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Blocking expansion of Utah strip mine is a Sierra Club priority

Published October 16, 2011 10:16 pm

Ecology • President of club attends 2 days of meetings at Brighton.
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Brighton • Preventing the expansion of Utah's first strip coal mine is one of the Sierra Club's top regional priorities, the national president of the environmental group said Sunday.

Preventing new uranium mining is another goal, said Robin Mann, president of the San Francisco-based group, after wrapping up two days of meetings in Utah.

"We have a big focus on transitioning to a clean energy economy, for a number of reasons, but for [reasons]that relate very much to this area," said Mann.

During meetings at the Brighton Resort in the Wasatch Mountains near Salt Lake City, Sierra Club officials — including representatives from Utah, Arizona and New Mexico — focused on issues related to the Colorado Plateau.

One issue was the Alton Coal Development's Coal Hollow Project, located in Kane County near Panguitch and about 10 miles southwest of Bryce Canyon National Park.

The Sierra Club is opposing a proposal by the mine, that is now on state and private land, to expand onto federal land administrated by the Bureau of Land Management, said Tim Wagner, a regional representative for the group. The group also is contesting state permits in court.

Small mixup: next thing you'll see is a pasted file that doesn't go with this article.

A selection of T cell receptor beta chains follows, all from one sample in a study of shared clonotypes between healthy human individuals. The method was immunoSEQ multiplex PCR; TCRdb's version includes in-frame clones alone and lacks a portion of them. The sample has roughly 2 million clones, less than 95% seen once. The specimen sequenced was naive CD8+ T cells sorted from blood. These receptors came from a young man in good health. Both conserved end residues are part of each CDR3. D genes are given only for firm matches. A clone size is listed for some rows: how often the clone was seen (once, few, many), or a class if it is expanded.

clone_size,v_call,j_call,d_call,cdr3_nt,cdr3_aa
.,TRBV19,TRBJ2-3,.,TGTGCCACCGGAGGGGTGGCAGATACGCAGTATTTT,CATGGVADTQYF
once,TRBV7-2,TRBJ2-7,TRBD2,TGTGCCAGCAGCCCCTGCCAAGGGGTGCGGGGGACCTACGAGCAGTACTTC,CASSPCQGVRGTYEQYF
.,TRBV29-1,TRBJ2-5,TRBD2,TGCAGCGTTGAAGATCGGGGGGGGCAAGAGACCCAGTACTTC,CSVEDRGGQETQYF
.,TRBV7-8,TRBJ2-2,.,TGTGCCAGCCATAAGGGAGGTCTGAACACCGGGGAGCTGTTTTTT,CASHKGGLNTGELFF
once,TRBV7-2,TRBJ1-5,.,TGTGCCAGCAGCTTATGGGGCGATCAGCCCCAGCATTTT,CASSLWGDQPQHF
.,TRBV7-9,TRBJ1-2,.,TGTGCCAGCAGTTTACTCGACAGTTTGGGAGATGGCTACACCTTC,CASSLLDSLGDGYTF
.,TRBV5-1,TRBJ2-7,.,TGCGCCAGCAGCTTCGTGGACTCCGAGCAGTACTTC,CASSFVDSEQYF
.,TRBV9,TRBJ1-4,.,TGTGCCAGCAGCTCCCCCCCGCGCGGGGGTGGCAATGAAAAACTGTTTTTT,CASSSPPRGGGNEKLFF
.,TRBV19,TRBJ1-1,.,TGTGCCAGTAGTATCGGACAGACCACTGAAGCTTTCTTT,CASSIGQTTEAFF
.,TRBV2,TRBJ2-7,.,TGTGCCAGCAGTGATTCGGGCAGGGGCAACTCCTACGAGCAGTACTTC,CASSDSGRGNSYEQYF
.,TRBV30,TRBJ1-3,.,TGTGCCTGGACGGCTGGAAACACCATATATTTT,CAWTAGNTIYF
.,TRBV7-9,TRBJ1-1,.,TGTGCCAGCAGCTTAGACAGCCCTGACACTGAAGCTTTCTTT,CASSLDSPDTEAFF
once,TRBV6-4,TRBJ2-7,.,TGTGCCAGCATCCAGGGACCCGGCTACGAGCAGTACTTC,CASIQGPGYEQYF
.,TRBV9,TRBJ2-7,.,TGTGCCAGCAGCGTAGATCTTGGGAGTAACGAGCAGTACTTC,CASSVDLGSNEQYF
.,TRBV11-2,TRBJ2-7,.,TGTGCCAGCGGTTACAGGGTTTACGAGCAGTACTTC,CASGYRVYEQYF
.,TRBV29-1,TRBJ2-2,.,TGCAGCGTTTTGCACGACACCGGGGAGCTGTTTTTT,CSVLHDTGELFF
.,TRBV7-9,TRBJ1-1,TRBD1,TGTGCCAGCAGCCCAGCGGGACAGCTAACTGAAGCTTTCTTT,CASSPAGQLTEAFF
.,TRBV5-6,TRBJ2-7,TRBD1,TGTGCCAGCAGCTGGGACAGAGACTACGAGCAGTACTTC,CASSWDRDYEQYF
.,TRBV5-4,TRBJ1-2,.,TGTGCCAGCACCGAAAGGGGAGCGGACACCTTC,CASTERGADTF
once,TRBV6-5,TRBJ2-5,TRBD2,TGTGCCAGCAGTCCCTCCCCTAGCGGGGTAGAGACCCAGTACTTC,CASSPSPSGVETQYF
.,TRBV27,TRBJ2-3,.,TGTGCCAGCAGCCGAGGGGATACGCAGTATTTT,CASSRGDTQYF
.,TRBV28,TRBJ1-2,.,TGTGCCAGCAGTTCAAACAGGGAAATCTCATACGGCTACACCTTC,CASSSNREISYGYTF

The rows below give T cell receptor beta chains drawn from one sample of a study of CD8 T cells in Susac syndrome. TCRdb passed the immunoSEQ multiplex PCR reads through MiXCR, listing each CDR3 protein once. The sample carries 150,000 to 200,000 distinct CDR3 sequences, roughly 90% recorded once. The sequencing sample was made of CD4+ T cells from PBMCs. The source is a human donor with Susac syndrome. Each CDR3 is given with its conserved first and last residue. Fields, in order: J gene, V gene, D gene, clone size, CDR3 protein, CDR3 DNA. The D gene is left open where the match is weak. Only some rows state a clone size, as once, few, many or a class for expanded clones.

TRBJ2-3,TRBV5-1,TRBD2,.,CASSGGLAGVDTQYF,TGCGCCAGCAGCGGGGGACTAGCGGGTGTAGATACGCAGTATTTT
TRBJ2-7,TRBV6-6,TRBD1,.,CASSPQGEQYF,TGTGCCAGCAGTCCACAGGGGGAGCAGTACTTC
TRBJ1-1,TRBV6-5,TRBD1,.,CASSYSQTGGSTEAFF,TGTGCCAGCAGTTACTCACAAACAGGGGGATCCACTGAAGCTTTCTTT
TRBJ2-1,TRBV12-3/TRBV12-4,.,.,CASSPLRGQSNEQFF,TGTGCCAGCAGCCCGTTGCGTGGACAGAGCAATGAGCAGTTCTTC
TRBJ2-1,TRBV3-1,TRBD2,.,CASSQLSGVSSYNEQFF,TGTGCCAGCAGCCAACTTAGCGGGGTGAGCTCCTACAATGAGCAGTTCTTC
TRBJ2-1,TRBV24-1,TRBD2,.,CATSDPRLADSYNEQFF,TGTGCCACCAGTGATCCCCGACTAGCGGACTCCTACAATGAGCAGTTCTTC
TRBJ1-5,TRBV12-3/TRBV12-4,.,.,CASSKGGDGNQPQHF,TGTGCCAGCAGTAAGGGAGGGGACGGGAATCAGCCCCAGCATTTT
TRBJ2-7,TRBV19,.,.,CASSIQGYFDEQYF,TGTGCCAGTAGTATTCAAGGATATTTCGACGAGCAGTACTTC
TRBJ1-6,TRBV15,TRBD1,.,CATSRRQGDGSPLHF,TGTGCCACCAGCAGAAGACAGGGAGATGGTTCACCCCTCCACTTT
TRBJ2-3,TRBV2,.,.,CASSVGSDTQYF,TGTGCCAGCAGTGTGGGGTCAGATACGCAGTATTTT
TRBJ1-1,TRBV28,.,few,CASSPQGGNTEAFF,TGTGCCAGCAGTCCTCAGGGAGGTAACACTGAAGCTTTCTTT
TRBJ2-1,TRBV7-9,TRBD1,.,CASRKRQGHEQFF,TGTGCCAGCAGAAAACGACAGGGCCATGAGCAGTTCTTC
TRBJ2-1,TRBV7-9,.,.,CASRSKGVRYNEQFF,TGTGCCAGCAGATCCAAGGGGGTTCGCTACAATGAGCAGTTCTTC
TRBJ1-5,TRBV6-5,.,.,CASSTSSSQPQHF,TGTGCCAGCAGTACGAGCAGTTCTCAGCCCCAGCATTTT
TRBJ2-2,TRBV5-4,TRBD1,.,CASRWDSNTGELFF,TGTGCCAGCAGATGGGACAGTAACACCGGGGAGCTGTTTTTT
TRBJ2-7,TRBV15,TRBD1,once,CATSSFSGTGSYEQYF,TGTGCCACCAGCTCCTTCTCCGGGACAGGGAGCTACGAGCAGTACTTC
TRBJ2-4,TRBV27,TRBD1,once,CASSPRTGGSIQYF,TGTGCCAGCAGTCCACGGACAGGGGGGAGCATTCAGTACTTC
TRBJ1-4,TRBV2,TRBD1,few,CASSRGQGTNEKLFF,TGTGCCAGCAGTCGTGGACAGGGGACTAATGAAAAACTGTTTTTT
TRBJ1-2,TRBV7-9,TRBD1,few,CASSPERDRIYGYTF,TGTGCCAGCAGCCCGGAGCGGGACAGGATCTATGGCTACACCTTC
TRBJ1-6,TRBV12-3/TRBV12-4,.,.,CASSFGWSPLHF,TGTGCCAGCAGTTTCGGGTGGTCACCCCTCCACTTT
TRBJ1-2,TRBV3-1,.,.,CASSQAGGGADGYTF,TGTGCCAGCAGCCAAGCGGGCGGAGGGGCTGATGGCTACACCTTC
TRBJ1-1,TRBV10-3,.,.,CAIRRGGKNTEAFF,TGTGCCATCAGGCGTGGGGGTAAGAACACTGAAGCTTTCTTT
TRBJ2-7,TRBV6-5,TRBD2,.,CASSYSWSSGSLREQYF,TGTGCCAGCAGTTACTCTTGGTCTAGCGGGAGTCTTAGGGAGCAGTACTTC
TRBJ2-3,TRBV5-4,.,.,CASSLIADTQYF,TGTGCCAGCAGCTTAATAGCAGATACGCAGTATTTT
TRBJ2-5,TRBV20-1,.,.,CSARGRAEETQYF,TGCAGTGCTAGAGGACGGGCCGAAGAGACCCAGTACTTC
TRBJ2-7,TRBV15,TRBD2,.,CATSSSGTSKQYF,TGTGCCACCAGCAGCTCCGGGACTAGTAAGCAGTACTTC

The Sierra Club is concerned that the mine is located in a major migration corridor used by a mule deer herd and that it could be seen from Bryce Canyon, particularly at night, said Wagner.

"It'll have a direct impact on Bryce Canyon National Park in terms of air quality, in terms of nighttime skies," he said. "Bryce Canyon is one of the very famous parks for having some of the darkest skies in the lower 48 states."

Alton Coal Development of Cedar City did not return a voice mail message left Sunday.

Mann said the opposition to the coal mine also is part of the group's effort to promote development of clean energy to replace coal, which is a major contributor or air pollution. That includes pricing coal to take into account its environmental effects, she said.

"We see the nation moving, not as fast as we'd like, but in a deliberate way to even the playing field for clean energy and to properly recognize the tremendous cost in human health," she said.

The club also wants to limit the opening of uranium mines, particularly one near the rim of the Grand Canyon. Mann cited their impact on water quality and on the population of American Indians who live near such mines.

tharvey@sltrib.com